Kelvin Kuo-USA TODAY Sports

Kelvin Kuo-USA TODAY Sports

Manager Don Mattingly of the Los Angeles Dodgers announced earlier in the week that Mat Latos was slated to start the series finale of the three-game set against the Los Angeles Angels. Although Latos hasn’t found stable success in his tenure with the Dodgers, his best quality outing came in his first start against the Angels.

A change of plans occurred when management announced that Latos was suffering with a stiff neck. Latos was a late scratch and in his place was Joe Wieland, who stated that he learned of the possibility on Tuesday night.

According to JP Hoornstra of the LA Daily News, the young right-hander wasn’t expecting the results after being off for a couple weeks:

I thought I was going to be more rusty.”

In a bit of unfamiliar circumstances, Wieland took the mound opposing Garrett Richards, the ace of the Angels starting rotation this season. When it was all said and done, the 25-year-old didn’t go the required five innings, but put forth an outing to keep the Dodgers in the game and within striking distance. His line for the night was four innings pitched, four hits allowed, and two earned runs given up, while striking out two batters in a no-decision.

Wieland’s only runs allowed came via a David Freese double to deep center field and a sacrifice fly from the bat of Kole Calhoun. On the other hand, the Nevada native retired the side in two innings, including retiring future Hall-of-Famer Albert Pujols in two consecutive at-bats. For a pitcher who has not pitched in a Major League game since August 26, Wieland felt that his arm held up just fine:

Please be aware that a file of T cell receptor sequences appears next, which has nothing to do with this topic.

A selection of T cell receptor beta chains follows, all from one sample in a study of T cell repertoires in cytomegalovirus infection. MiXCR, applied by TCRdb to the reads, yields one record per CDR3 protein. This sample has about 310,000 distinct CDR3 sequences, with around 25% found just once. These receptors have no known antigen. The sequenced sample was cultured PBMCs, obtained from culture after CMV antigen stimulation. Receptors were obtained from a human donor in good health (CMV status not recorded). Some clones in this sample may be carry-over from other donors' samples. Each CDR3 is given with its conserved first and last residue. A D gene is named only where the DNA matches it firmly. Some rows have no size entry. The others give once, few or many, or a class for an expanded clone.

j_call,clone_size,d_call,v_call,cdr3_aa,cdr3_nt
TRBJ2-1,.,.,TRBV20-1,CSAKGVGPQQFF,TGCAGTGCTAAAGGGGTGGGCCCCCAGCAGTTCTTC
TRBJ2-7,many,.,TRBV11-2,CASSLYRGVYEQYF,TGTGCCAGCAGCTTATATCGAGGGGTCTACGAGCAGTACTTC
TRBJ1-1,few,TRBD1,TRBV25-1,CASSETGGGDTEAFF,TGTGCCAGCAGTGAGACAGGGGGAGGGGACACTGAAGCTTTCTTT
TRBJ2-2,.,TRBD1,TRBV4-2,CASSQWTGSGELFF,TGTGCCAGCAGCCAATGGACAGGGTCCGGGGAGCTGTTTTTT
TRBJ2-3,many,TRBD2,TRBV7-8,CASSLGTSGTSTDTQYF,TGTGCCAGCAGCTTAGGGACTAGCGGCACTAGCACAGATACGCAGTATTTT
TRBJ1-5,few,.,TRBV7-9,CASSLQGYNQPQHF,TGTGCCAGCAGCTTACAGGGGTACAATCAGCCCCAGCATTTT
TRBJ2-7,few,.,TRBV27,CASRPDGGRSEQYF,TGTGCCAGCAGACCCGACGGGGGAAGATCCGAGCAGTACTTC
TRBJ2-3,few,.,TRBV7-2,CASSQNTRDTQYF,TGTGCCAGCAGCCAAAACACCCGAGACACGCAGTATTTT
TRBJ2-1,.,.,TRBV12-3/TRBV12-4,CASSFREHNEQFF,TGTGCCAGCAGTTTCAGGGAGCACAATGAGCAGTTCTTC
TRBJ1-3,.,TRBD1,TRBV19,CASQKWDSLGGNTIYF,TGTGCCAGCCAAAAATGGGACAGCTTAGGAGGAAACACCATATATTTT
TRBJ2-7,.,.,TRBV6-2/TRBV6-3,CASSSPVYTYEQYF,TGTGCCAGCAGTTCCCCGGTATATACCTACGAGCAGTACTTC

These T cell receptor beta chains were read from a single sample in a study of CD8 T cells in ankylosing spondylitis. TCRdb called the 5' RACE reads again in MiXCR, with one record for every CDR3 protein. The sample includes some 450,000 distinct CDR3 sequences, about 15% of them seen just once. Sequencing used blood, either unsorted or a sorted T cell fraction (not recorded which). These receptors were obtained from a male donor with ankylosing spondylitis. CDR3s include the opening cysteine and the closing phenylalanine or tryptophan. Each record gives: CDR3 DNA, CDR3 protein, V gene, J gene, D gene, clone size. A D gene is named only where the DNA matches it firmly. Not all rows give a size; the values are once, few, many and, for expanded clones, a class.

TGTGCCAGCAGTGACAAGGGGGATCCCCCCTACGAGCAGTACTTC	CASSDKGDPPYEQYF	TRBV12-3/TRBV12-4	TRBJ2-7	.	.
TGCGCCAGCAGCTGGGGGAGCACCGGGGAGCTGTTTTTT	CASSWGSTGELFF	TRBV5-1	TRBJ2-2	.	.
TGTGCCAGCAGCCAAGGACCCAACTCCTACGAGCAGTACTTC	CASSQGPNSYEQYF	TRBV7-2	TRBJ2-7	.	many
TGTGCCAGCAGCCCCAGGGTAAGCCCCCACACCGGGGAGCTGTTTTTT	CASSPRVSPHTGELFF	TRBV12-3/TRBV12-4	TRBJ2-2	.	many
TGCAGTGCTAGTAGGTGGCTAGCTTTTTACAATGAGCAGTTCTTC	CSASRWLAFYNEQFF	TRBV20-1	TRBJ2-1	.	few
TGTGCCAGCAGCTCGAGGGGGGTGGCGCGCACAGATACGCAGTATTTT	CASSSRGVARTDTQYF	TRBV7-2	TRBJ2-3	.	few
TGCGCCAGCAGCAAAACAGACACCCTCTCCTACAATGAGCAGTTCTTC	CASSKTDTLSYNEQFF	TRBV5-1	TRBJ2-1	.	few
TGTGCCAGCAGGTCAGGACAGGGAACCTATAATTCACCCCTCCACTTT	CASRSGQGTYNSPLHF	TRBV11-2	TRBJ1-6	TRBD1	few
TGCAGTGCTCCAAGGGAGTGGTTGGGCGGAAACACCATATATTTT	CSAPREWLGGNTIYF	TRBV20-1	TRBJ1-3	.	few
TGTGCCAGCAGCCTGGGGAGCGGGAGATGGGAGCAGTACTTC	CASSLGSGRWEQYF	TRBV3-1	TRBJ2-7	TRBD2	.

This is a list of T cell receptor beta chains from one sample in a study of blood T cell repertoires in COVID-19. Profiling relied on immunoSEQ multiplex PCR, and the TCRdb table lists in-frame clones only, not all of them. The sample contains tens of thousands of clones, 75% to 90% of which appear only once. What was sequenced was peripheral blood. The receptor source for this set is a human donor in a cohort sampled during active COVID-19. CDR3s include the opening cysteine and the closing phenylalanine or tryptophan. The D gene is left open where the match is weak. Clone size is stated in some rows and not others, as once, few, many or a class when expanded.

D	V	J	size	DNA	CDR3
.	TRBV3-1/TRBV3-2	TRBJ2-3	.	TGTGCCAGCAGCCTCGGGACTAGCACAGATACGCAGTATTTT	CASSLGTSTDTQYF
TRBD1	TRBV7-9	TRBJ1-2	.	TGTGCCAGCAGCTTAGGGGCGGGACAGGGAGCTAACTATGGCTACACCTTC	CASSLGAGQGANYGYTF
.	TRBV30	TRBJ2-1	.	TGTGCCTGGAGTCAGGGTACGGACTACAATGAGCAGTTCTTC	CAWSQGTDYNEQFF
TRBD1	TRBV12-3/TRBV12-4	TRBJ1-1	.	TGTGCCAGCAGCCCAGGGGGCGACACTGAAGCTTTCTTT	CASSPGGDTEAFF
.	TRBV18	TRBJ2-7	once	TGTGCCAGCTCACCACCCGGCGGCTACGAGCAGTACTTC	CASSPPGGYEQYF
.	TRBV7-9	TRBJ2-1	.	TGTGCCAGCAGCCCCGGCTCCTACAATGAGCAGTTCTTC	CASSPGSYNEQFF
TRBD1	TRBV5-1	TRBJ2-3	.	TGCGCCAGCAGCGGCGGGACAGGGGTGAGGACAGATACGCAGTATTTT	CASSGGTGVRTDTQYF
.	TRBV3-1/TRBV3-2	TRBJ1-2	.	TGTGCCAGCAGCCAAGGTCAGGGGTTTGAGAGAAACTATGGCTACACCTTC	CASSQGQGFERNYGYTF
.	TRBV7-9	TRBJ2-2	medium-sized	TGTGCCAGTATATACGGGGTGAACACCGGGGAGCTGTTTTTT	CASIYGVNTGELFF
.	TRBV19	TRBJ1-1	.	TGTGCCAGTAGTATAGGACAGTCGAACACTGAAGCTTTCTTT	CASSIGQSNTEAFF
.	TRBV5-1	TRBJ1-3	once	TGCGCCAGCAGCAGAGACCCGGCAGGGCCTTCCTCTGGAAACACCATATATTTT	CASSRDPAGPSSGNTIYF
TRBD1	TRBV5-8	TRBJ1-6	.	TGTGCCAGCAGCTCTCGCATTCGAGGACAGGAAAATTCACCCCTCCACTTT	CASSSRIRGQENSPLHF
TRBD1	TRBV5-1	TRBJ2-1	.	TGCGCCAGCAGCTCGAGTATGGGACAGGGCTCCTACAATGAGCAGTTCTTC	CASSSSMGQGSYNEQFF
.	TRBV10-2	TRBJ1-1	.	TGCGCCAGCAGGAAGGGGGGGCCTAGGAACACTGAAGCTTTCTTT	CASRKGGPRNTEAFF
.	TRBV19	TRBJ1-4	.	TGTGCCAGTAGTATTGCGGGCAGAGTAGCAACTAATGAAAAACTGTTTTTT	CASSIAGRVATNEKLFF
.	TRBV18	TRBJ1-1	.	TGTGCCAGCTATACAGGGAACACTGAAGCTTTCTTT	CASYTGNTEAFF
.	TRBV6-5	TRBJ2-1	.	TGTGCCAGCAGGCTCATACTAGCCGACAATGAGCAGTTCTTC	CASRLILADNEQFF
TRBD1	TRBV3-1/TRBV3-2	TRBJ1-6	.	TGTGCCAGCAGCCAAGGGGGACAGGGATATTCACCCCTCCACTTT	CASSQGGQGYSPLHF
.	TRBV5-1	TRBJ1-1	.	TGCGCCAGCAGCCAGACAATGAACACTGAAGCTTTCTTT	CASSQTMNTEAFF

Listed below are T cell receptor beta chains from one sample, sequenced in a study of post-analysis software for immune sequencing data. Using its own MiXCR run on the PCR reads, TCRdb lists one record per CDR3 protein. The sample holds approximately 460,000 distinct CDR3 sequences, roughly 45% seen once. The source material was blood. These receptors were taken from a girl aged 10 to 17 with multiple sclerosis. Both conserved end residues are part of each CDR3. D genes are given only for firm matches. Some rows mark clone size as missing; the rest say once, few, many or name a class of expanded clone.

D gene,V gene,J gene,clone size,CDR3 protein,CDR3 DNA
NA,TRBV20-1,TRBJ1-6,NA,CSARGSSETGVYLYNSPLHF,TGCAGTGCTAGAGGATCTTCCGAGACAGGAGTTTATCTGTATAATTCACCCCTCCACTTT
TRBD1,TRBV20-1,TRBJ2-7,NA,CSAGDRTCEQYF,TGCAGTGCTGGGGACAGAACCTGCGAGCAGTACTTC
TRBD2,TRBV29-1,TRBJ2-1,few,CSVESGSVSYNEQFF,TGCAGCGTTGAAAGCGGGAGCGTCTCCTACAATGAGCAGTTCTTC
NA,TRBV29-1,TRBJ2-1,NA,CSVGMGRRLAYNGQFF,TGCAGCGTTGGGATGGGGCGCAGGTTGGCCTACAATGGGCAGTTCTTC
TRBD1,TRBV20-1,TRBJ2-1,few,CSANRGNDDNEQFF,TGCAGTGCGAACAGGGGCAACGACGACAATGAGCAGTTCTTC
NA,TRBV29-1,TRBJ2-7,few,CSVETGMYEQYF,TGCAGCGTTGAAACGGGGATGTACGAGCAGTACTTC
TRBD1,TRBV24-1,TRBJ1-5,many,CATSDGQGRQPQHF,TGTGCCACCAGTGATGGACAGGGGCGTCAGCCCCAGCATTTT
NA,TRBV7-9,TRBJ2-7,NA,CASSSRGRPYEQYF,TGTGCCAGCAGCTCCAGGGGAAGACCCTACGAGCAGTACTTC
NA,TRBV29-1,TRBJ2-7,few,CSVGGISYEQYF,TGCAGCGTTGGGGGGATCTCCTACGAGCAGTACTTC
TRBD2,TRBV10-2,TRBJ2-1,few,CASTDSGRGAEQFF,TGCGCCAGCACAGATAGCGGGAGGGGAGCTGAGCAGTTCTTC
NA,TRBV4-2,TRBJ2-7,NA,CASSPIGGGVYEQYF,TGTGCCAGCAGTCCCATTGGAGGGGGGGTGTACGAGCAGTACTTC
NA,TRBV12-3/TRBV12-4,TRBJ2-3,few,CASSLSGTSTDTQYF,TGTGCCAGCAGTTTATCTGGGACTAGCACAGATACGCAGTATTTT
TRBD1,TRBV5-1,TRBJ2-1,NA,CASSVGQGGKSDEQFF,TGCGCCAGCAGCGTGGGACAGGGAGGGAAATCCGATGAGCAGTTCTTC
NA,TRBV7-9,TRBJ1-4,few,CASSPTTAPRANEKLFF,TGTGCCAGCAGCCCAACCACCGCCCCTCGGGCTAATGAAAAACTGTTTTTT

My arm felt great. I thought toward the end maybe I was going to lose some in the tank, but I came in after that fourth (inning) and I told (pitching coach Rick Honeycutt) I’m good.”

The outing on Wednesday was a promising sign for the pitcher who spent much of the season in Triple-A Oklahoma City, especially after his first start where he allowed six earned runs against the Milwaukee Brewers. The right-handed pitcher can definitely be used appropriately, especially if used in a long-man type role when other starts don’t have their A-game in future starts.

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About The Author

Eric Avakian is a senior at Cal Poly Pomona majoring in marketing and business administration. Growing up in Burbank, California, Eric grew up as an avid Dodgers and Lakers fan.

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